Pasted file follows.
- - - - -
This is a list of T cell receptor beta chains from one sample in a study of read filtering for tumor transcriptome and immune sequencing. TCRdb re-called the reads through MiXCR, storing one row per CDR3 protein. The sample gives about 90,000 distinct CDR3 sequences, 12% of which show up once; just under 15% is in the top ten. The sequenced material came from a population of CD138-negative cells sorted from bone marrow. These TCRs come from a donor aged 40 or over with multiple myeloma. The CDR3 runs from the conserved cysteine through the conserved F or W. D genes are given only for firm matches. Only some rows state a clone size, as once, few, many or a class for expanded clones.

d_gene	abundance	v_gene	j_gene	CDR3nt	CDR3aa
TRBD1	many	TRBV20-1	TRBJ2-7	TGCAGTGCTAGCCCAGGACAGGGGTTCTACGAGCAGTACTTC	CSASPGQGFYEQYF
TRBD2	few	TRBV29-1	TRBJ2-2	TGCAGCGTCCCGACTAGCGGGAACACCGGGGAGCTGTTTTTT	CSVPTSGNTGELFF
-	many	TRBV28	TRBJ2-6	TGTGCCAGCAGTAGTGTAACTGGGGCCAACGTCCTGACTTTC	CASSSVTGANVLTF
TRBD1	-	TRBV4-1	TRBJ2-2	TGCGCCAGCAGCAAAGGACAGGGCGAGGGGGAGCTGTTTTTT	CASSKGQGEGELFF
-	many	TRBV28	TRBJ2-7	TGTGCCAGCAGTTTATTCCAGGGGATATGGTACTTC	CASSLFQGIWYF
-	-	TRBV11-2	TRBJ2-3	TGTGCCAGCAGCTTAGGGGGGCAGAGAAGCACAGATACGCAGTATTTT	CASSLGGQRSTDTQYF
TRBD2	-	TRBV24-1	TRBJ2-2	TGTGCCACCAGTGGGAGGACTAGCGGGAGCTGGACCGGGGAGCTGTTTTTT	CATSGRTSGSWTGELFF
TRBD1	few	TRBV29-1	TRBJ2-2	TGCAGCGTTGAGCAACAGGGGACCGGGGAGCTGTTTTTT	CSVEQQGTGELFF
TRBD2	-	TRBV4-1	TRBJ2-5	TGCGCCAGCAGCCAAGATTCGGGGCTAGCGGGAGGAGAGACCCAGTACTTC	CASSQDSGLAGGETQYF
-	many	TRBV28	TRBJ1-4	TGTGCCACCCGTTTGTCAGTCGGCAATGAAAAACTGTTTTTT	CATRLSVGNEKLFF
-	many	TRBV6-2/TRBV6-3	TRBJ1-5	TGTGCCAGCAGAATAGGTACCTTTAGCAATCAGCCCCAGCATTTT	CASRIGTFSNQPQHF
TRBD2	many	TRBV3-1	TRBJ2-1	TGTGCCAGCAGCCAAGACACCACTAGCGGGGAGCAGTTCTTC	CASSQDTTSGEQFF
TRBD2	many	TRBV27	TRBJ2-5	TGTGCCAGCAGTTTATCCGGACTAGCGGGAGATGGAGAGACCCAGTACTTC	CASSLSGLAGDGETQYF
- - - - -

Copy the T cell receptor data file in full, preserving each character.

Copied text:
This is a list of T cell receptor beta chains from one sample in a study of read filtering for tumor transcriptome and immune sequencing. TCRdb re-called the reads through MiXCR, storing one row per CDR3 protein. The sample gives about 90,000 distinct CDR3 sequences, 12% of which show up once; just under 15% is in the top ten. The sequenced material came from a population of CD138-negative cells sorted from bone marrow. These TCRs come from a donor aged 40 or over with multiple myeloma. The CDR3 runs from the conserved cysteine through the conserved F or W. D genes are given only for firm matches. Only some rows state a clone size, as once, few, many or a class for expanded clones.

d_gene	abundance	v_gene	j_gene	CDR3nt	CDR3aa
TRBD1	many	TRBV20-1	TRBJ2-7	TGCAGTGCTAGCCCAGGACAGGGGTTCTACGAGCAGTACTTC	CSASPGQGFYEQYF
TRBD2	few	TRBV29-1	TRBJ2-2	TGCAGCGTCCCGACTAGCGGGAACACCGGGGAGCTGTTTTTT	CSVPTSGNTGELFF
-	many	TRBV28	TRBJ2-6	TGTGCCAGCAGTAGTGTAACTGGGGCCAACGTCCTGACTTTC	CASSSVTGANVLTF
TRBD1	-	TRBV4-1	TRBJ2-2	TGCGCCAGCAGCAAAGGACAGGGCGAGGGGGAGCTGTTTTTT	CASSKGQGEGELFF
-	many	TRBV28	TRBJ2-7	TGTGCCAGCAGTTTATTCCAGGGGATATGGTACTTC	CASSLFQGIWYF
-	-	TRBV11-2	TRBJ2-3	TGTGCCAGCAGCTTAGGGGGGCAGAGAAGCACAGATACGCAGTATTTT	CASSLGGQRSTDTQYF
TRBD2	-	TRBV24-1	TRBJ2-2	TGTGCCACCAGTGGGAGGACTAGCGGGAGCTGGACCGGGGAGCTGTTTTTT	CATSGRTSGSWTGELFF
TRBD1	few	TRBV29-1	TRBJ2-2	TGCAGCGTTGAGCAACAGGGGACCGGGGAGCTGTTTTTT	CSVEQQGTGELFF
TRBD2	-	TRBV4-1	TRBJ2-5	TGCGCCAGCAGCCAAGATTCGGGGCTAGCGGGAGGAGAGACCCAGTACTTC	CASSQDSGLAGGETQYF
-	many	TRBV28	TRBJ1-4	TGTGCCACCCGTTTGTCAGTCGGCAATGAAAAACTGTTTTTT	CATRLSVGNEKLFF
-	many	TRBV6-2/TRBV6-3	TRBJ1-5	TGTGCCAGCAGAATAGGTACCTTTAGCAATCAGCCCCAGCATTTT	CASRIGTFSNQPQHF
TRBD2	many	TRBV3-1	TRBJ2-1	TGTGCCAGCAGCCAAGACACCACTAGCGGGGAGCAGTTCTTC	CASSQDTTSGEQFF
TRBD2	many	TRBV27	TRBJ2-5	TGTGCCAGCAGTTTATCCGGACTAGCGGGAGATGGAGAGACCCAGTACTTC	CASSLSGLAGDGETQYF